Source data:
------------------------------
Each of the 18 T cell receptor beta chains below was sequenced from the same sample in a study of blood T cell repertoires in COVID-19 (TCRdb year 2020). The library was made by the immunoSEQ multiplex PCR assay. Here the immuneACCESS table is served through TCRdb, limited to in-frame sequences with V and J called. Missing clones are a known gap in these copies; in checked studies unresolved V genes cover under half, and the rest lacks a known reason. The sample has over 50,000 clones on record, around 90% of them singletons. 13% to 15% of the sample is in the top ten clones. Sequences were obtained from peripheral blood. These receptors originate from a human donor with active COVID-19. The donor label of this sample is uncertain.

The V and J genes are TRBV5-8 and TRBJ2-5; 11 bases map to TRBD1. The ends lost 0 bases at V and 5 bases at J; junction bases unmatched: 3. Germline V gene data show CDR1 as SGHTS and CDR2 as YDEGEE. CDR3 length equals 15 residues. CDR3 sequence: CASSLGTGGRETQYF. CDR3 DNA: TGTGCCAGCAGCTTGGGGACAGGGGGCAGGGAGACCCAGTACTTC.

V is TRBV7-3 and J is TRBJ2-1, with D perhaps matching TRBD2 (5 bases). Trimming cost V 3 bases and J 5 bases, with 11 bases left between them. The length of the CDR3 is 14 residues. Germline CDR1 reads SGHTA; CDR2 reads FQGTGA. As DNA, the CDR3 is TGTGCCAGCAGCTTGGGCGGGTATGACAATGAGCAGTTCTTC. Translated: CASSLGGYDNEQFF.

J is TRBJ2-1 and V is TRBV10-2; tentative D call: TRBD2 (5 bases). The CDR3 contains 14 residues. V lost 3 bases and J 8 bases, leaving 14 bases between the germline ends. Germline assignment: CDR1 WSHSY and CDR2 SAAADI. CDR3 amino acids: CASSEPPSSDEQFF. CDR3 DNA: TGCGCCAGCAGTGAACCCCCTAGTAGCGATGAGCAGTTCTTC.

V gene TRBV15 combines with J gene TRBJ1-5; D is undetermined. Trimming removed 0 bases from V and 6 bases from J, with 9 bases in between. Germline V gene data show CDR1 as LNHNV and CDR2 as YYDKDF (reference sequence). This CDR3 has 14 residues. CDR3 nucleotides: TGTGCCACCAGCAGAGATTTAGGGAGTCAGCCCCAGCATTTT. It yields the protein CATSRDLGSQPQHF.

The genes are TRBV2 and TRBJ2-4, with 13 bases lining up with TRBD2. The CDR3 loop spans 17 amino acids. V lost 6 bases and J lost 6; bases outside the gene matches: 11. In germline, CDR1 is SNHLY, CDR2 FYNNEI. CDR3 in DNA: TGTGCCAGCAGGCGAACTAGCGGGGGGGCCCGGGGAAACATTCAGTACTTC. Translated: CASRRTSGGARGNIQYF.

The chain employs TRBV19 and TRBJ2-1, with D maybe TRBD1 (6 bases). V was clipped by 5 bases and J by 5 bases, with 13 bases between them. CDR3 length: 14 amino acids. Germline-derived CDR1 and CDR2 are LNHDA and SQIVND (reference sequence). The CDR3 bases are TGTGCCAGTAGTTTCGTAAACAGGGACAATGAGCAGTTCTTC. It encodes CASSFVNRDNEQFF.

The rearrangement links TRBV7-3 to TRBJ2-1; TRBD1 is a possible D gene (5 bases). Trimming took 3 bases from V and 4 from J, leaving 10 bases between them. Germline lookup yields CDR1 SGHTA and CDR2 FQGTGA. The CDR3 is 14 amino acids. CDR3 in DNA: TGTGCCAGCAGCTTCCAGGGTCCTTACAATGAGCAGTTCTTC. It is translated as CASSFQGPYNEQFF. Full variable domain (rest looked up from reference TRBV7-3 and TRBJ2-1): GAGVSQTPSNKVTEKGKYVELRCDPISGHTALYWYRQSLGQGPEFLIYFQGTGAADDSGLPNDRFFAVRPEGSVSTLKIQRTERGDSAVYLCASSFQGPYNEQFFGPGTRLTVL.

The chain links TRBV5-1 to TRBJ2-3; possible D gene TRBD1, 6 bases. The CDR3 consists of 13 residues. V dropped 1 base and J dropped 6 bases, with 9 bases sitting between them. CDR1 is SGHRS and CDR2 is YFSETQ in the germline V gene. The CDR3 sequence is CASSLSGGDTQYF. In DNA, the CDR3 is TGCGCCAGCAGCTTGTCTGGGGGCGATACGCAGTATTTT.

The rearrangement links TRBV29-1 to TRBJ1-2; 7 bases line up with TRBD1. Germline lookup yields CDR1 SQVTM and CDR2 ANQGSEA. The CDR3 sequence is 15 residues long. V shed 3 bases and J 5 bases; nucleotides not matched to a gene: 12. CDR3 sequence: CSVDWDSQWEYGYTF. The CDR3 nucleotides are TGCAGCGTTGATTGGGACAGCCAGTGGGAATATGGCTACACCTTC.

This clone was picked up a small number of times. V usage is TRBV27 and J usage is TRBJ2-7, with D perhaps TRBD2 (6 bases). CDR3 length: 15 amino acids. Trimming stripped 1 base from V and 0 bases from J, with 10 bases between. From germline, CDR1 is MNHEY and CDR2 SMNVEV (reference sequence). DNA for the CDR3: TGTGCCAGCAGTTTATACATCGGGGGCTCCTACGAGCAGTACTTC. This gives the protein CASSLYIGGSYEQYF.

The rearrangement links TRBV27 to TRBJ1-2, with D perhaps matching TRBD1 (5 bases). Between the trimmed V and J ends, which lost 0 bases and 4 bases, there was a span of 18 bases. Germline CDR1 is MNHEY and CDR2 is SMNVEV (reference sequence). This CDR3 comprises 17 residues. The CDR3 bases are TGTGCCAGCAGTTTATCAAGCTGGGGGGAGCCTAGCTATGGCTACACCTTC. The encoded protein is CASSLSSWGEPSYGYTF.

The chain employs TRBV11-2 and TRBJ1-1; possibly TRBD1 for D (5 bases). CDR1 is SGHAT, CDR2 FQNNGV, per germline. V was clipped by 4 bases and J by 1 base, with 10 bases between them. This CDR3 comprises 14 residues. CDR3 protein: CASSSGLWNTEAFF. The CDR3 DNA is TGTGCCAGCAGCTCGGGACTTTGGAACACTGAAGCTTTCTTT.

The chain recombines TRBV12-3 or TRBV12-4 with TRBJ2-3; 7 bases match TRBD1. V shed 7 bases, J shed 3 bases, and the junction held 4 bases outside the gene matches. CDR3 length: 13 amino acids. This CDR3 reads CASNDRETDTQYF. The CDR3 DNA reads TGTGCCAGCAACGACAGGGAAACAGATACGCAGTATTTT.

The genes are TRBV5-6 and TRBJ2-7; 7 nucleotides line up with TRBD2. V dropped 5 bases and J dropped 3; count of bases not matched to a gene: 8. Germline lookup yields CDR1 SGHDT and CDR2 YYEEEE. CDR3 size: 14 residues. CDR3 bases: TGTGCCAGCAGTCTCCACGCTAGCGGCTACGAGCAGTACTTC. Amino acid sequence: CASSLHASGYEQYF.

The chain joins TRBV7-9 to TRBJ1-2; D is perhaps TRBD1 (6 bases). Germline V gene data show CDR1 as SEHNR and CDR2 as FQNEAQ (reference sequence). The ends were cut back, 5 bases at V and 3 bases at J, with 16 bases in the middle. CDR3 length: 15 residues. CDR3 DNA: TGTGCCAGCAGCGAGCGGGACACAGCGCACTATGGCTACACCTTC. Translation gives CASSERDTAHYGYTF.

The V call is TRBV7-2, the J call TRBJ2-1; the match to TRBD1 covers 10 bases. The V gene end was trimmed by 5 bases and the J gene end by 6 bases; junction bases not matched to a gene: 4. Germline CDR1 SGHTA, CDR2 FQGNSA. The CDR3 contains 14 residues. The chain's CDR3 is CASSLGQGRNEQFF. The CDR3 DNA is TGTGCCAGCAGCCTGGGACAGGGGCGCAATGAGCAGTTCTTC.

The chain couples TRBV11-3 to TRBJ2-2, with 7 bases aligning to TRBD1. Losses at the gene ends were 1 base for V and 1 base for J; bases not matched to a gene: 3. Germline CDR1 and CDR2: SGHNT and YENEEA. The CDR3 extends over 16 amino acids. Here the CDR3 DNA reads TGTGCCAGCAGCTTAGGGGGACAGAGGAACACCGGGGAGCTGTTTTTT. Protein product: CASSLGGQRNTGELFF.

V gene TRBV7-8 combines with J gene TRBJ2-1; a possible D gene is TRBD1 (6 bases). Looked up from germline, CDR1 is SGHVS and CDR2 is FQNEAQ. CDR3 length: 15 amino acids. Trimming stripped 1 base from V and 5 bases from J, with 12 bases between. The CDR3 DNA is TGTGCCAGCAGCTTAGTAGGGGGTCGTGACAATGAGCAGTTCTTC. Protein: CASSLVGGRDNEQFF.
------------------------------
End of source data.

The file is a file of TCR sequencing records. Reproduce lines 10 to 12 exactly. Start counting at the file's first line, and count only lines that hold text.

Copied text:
The rearrangement links TRBV29-1 to TRBJ1-2; 7 bases line up with TRBD1. Germline lookup yields CDR1 SQVTM and CDR2 ANQGSEA. The CDR3 sequence is 15 residues long. V shed 3 bases and J 5 bases; nucleotides not matched to a gene: 12. CDR3 sequence: CSVDWDSQWEYGYTF. The CDR3 nucleotides are TGCAGCGTTGATTGGGACAGCCAGTGGGAATATGGCTACACCTTC.

This clone was picked up a small number of times. V usage is TRBV27 and J usage is TRBJ2-7, with D perhaps TRBD2 (6 bases). CDR3 length: 15 amino acids. Trimming stripped 1 base from V and 0 bases from J, with 10 bases between. From germline, CDR1 is MNHEY and CDR2 SMNVEV (reference sequence). DNA for the CDR3: TGTGCCAGCAGTTTATACATCGGGGGCTCCTACGAGCAGTACTTC. This gives the protein CASSLYIGGSYEQYF.

The rearrangement links TRBV27 to TRBJ1-2, with D perhaps matching TRBD1 (5 bases). Between the trimmed V and J ends, which lost 0 bases and 4 bases, there was a span of 18 bases. Germline CDR1 is MNHEY and CDR2 is SMNVEV (reference sequence). This CDR3 comprises 17 residues. The CDR3 bases are TGTGCCAGCAGTTTATCAAGCTGGGGGGAGCCTAGCTATGGCTACACCTTC. The encoded protein is CASSLSSWGEPSYGYTF.